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Do You Feel Good On Doxycycline or Coffee? It May Be A Clue:)

This article is not intended to be medical or healthcare advice. Before starting any health related regimen speak to your Primary Cary Provider or an M.D.


What do coffee and doxycycline have in common ? They scavenge the free radical Super Oxide!


Coffee is A Super Oxide and Hydroxyl Radical Scavenger

Coffee is a rich source of dietary antioxidants, and this property, coupled with the fact that coffee is one of the world’s most popular beverages, has led to the understanding that coffee is a major contributor to dietary antioxidant intake. Brewed coffee is a complex food matrix with numerous phytochemical components that have antioxidant activity capable of scavenging free radicals, donating hydrogen and electrons, providing reducing activity and also acting as metal ion pro-oxidant chelators. More recent studies have shown that coffee components can trigger tissue antioxidant gene expression and protect against gastrointestinal oxidative stress. This paper will describe different in vitro, cell-free and cell-based assays that both characterize and compare the antioxidant capacity and mechanism of action of coffee and its bioactive constituents. Moreover, evidence of cellular antioxidant activity and correlated specific genomic events induced by coffee components, which are relevant to antioxidant function in both animal and human studies, will be discussed. [2]


Caffeine has also been shown to scavenge superoxide radical with a bimolecular rate constant of 7.5 × 101 M−1s−1[3].


Although caffeine is well known for producing bioactive symptoms that include the reduction of fatigue and enhancing alertness, it also has an antioxidant property, as shown by the affinity to scavenge hydroxyl radical with bimolecular rate constants that range from 2.6 × 109 M−1s−1 [19] to 5.9 × 109 M−1s−1 [4].


Doxycycline is a Super Oxide Scavenger, but also inhibits NrF2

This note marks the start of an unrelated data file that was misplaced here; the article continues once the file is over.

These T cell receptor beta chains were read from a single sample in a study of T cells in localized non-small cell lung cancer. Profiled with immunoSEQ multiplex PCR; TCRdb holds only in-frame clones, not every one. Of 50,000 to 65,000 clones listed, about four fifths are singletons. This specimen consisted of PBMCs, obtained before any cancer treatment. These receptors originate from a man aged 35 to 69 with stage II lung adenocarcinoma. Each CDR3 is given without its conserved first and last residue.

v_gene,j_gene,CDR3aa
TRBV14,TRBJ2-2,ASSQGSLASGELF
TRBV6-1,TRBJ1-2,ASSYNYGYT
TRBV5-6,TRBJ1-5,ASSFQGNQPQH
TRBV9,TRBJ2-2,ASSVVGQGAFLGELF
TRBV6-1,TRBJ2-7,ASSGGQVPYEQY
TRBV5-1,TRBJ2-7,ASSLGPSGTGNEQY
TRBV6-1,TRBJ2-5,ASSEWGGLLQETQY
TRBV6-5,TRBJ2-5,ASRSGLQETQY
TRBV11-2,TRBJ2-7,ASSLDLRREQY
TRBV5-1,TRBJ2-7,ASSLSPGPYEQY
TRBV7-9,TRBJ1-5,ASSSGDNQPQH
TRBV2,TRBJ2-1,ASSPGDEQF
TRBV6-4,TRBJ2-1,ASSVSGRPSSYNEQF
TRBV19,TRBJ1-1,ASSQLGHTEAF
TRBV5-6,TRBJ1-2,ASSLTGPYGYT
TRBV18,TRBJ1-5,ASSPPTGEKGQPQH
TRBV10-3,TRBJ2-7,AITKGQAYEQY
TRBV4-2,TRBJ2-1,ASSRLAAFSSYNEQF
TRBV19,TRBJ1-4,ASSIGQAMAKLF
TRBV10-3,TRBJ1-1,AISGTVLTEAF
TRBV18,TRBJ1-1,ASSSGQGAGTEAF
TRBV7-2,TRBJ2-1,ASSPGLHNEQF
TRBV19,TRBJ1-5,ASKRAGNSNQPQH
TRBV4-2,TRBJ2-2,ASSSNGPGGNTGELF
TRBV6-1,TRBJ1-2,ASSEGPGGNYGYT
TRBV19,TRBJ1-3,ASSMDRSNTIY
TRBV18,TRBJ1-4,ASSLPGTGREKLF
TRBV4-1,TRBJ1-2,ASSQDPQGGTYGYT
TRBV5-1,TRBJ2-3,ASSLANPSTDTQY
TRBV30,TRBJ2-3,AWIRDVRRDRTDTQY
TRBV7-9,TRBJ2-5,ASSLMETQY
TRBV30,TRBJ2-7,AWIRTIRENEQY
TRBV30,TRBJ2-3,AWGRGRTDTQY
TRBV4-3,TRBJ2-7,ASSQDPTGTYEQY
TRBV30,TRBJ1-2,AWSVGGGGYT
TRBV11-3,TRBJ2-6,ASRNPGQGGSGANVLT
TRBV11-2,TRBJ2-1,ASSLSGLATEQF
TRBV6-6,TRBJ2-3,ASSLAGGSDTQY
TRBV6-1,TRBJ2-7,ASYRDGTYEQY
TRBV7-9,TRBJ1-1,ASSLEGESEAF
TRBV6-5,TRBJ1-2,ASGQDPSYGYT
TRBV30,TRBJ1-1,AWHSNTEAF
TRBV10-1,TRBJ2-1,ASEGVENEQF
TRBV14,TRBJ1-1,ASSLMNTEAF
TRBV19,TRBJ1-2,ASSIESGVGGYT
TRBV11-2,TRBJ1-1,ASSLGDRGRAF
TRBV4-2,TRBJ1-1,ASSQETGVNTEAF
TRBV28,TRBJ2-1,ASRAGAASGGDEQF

"Doxycycline (DOX), a derivative of tetracycline, is a broad-spectrum antibiotic that exhibits a number of therapeutic activities in addition to its antibacterial properties. For example, DOX has been used in the management of a number of diseases characterized by chronic inflammation. One potential mechanism by which DOX inhibits the progression of these diseases is by reducing oxidative stress, thereby inhibiting subsequent lipid peroxidation and inflammatory responses. Herein, we tested the hypothesis that DOX directly scavenges reactive oxygen species (ROS) and inhibits the formation of redox-mediated malondialdehyde-acetaldehyde (MAA) protein adducts. Using a cell-free system, we demonstrated that DOX scavenged reactive oxygen species (ROS) produced during the formation of MAA-adducts and inhibits the formation of MAA-protein adducts. To determine whether DOX scavenges specific ROS, we examined the ability of DOX to directly scavenge superoxide and hydrogen peroxide. Using electron paramagnetic resonance (EPR) spectroscopy, we found that DOX directly scavenged superoxide, but not hydrogen peroxide. Additionally, we found that DOX inhibits MAA-induced activation of Nrf2, a redox-sensitive transcription factor. Together, these findings demonstrate the under-recognized direct antioxidant property of DOX that may help to explain its therapeutic potential in the treatment of conditions characterized by chronic inflammation and increased oxidative stress."


Perhaps this is a clue to what one of the stressors is on your body's system:).


References

  1. Novel Antioxidant Properties of Doxycycline

  2. Antioxidant Property of Coffee Components: Assessment of Methods that Define Mechanisms of Action. Ningjian Liang† and David D. Kitts†*Molecules. 2014 Nov; 19(11): 19180–19208. Published online 2014 Nov 19. doi: 10.3390/molecules191119180

  3. Shi X., Dalal N.S., Jain A.C. Antioxidant behaviour of caffeine: Efficient scavenging of hydroxyl radicals. Food Chem. Toxicol. 1991;29:1–6.

  4. Kumar S.S., Devasagayam T.P., Jayashree B., Kesavan P.C. Mechanism of protection against radiation-induced DNA damage in plasmid pBR322 by caffeine. Int. J. Radiat. Biol. 2001;77:617–623.



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